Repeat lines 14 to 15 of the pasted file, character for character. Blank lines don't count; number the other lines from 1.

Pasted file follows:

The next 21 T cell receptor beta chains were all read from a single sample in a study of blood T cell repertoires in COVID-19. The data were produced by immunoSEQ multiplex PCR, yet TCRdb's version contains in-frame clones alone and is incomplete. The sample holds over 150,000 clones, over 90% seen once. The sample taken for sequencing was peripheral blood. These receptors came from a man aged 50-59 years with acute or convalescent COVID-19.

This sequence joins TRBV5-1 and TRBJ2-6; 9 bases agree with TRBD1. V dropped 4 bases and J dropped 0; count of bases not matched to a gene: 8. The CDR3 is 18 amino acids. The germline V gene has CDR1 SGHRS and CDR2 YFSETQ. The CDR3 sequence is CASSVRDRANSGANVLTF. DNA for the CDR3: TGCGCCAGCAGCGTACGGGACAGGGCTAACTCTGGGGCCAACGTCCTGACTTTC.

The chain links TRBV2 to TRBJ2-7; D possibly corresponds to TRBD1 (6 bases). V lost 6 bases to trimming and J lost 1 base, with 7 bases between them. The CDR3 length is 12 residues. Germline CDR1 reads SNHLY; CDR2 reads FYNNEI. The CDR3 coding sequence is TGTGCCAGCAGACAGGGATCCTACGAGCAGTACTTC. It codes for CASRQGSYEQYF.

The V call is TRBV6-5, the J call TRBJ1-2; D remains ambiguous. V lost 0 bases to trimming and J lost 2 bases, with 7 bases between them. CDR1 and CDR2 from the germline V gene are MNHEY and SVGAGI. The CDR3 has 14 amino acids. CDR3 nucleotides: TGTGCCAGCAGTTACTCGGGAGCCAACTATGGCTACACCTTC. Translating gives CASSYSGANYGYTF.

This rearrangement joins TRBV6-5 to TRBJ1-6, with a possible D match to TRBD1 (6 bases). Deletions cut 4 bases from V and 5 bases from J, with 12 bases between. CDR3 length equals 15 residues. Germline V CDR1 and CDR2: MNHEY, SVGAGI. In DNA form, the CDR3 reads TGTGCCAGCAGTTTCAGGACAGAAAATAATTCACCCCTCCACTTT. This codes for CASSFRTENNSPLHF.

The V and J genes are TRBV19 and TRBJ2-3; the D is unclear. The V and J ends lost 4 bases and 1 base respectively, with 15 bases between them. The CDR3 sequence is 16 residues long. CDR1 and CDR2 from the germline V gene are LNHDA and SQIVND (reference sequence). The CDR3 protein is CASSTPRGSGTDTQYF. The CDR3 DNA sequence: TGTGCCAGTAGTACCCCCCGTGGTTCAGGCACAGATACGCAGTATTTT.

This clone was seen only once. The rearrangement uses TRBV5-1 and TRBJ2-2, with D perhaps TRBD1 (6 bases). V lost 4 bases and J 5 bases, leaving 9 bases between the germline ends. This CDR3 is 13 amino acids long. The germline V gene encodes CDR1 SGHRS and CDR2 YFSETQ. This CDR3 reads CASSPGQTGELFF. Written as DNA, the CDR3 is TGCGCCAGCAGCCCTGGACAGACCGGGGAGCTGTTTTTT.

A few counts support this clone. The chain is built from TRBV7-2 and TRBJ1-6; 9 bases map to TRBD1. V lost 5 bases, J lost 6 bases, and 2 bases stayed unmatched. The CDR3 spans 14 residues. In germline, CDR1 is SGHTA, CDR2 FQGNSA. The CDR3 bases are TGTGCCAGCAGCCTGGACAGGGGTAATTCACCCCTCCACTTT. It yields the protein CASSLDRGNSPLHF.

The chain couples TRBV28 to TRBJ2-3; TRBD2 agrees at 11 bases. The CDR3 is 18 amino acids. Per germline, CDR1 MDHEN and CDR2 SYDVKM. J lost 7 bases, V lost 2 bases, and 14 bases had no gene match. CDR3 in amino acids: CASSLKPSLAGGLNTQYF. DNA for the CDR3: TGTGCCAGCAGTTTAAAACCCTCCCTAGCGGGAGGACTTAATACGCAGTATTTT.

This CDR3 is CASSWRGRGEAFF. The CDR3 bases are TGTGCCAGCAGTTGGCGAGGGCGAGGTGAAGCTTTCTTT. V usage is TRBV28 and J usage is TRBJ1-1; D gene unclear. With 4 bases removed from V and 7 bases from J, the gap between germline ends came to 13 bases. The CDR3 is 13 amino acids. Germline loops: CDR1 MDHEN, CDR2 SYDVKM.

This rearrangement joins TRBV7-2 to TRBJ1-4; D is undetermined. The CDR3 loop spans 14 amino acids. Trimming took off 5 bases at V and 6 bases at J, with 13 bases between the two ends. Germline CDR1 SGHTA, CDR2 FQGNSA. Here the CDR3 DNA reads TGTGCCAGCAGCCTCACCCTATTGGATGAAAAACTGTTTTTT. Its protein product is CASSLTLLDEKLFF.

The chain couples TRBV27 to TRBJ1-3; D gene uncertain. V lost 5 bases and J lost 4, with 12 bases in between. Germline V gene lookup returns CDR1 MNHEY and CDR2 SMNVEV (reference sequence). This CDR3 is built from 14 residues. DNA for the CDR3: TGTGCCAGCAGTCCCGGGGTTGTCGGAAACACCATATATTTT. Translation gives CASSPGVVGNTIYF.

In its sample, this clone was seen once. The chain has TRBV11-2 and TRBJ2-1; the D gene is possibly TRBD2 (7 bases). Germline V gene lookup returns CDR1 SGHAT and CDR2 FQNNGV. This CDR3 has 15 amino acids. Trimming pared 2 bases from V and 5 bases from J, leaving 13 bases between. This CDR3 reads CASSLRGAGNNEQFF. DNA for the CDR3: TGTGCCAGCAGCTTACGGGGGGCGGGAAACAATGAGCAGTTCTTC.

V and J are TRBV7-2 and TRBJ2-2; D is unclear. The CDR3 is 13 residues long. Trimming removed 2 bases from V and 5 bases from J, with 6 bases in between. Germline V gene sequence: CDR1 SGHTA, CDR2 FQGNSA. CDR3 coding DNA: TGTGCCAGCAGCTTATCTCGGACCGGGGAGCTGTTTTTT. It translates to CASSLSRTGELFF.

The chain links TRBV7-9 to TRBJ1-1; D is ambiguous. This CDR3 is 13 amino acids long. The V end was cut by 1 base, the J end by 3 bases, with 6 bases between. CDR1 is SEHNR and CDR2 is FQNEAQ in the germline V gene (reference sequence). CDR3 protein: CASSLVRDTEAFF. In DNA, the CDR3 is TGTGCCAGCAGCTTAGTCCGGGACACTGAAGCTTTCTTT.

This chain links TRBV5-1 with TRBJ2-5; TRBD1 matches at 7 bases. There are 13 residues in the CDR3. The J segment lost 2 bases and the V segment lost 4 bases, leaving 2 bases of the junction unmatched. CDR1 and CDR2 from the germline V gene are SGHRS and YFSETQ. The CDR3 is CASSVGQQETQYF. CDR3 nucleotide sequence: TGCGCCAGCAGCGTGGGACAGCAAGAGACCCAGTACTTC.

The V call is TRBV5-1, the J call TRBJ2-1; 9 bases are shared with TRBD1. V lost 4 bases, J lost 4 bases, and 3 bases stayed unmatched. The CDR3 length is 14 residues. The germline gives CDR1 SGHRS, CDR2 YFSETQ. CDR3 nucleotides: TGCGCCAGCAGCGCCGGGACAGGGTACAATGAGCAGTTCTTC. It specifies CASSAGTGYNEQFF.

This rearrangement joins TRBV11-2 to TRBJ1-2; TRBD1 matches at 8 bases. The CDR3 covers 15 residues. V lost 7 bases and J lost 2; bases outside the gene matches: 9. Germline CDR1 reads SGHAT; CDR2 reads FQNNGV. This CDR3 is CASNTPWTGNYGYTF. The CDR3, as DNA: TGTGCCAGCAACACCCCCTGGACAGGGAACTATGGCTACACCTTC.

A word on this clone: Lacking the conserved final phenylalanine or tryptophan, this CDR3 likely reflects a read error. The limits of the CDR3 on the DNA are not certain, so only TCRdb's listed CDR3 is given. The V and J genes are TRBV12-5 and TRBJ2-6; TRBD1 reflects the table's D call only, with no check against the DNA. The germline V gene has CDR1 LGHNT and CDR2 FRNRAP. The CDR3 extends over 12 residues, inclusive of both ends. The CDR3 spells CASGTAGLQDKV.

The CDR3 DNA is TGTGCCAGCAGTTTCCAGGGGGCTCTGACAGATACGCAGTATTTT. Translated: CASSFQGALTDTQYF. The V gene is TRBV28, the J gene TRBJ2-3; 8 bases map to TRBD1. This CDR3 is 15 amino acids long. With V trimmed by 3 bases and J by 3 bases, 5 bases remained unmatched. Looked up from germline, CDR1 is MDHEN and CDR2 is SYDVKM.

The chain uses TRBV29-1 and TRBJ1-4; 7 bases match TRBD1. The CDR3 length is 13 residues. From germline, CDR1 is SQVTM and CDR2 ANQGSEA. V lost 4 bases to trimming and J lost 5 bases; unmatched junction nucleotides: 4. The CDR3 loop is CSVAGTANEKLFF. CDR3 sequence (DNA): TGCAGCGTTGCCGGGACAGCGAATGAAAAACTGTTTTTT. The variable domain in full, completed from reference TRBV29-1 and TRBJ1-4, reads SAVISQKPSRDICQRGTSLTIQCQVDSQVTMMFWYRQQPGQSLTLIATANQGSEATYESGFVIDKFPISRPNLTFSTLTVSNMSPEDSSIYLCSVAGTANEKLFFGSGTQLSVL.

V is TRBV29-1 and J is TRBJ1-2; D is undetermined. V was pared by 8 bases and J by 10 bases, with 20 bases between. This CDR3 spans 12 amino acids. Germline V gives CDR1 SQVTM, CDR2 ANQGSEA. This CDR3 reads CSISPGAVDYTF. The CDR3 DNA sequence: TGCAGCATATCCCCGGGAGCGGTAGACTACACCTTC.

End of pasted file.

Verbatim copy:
V and J are TRBV7-2 and TRBJ2-2; D is unclear. The CDR3 is 13 residues long. Trimming removed 2 bases from V and 5 bases from J, with 6 bases in between. Germline V gene sequence: CDR1 SGHTA, CDR2 FQGNSA. CDR3 coding DNA: TGTGCCAGCAGCTTATCTCGGACCGGGGAGCTGTTTTTT. It translates to CASSLSRTGELFF.

The chain links TRBV7-9 to TRBJ1-1; D is ambiguous. This CDR3 is 13 amino acids long. The V end was cut by 1 base, the J end by 3 bases, with 6 bases between. CDR1 is SEHNR and CDR2 is FQNEAQ in the germline V gene (reference sequence). CDR3 protein: CASSLVRDTEAFF. In DNA, the CDR3 is TGTGCCAGCAGCTTAGTCCGGGACACTGAAGCTTTCTTT.